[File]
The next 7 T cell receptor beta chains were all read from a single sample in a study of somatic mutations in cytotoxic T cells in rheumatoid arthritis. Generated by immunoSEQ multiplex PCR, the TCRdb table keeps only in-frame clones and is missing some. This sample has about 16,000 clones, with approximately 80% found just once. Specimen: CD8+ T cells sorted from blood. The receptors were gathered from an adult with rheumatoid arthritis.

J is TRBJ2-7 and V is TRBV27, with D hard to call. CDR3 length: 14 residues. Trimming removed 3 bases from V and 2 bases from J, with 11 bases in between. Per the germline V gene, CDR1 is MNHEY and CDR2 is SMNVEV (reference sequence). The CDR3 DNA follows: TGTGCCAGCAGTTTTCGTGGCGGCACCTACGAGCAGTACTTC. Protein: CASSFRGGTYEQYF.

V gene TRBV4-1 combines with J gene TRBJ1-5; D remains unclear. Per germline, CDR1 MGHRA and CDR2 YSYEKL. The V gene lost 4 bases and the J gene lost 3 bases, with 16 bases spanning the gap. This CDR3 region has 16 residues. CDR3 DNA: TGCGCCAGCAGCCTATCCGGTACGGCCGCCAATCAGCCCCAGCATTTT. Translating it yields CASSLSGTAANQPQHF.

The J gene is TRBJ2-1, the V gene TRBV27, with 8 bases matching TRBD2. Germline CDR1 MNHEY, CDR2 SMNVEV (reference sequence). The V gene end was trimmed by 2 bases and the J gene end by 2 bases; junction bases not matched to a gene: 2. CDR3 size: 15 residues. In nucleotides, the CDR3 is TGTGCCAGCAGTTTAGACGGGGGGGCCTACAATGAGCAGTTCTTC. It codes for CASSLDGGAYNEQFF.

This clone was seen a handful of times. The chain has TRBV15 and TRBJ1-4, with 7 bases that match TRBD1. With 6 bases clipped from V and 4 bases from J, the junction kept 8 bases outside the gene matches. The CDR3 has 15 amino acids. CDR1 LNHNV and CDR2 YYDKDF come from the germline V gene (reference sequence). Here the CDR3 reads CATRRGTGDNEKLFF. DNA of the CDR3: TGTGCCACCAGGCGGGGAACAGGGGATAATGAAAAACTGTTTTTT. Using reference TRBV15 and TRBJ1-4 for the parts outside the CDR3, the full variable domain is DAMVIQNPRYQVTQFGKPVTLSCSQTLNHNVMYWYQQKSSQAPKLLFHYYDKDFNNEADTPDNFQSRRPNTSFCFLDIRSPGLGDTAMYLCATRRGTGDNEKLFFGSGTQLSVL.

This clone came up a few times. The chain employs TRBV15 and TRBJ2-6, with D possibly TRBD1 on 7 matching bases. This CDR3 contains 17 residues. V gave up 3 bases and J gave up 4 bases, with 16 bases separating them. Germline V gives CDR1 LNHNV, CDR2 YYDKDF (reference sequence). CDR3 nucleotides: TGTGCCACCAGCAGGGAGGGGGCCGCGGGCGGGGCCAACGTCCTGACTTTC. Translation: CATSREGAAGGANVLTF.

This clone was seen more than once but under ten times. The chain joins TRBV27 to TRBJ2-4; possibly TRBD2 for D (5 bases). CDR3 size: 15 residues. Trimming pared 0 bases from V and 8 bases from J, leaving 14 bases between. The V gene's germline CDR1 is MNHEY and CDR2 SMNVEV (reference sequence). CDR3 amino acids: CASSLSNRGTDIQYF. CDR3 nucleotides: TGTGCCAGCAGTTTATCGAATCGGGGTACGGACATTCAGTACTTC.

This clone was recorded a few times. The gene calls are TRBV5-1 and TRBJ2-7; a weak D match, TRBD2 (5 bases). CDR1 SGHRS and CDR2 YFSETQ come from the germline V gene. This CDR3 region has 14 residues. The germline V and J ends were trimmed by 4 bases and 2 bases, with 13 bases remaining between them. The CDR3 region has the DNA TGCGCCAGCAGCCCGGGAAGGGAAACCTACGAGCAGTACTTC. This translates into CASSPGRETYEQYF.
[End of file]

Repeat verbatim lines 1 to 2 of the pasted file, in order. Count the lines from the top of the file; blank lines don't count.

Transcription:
The next 7 T cell receptor beta chains were all read from a single sample in a study of somatic mutations in cytotoxic T cells in rheumatoid arthritis. Generated by immunoSEQ multiplex PCR, the TCRdb table keeps only in-frame clones and is missing some. This sample has about 16,000 clones, with approximately 80% found just once. Specimen: CD8+ T cells sorted from blood. The receptors were gathered from an adult with rheumatoid arthritis.

J is TRBJ2-7 and V is TRBV27, with D hard to call. CDR3 length: 14 residues. Trimming removed 3 bases from V and 2 bases from J, with 11 bases in between. Per the germline V gene, CDR1 is MNHEY and CDR2 is SMNVEV (reference sequence). The CDR3 DNA follows: TGTGCCAGCAGTTTTCGTGGCGGCACCTACGAGCAGTACTTC. Protein: CASSFRGGTYEQYF.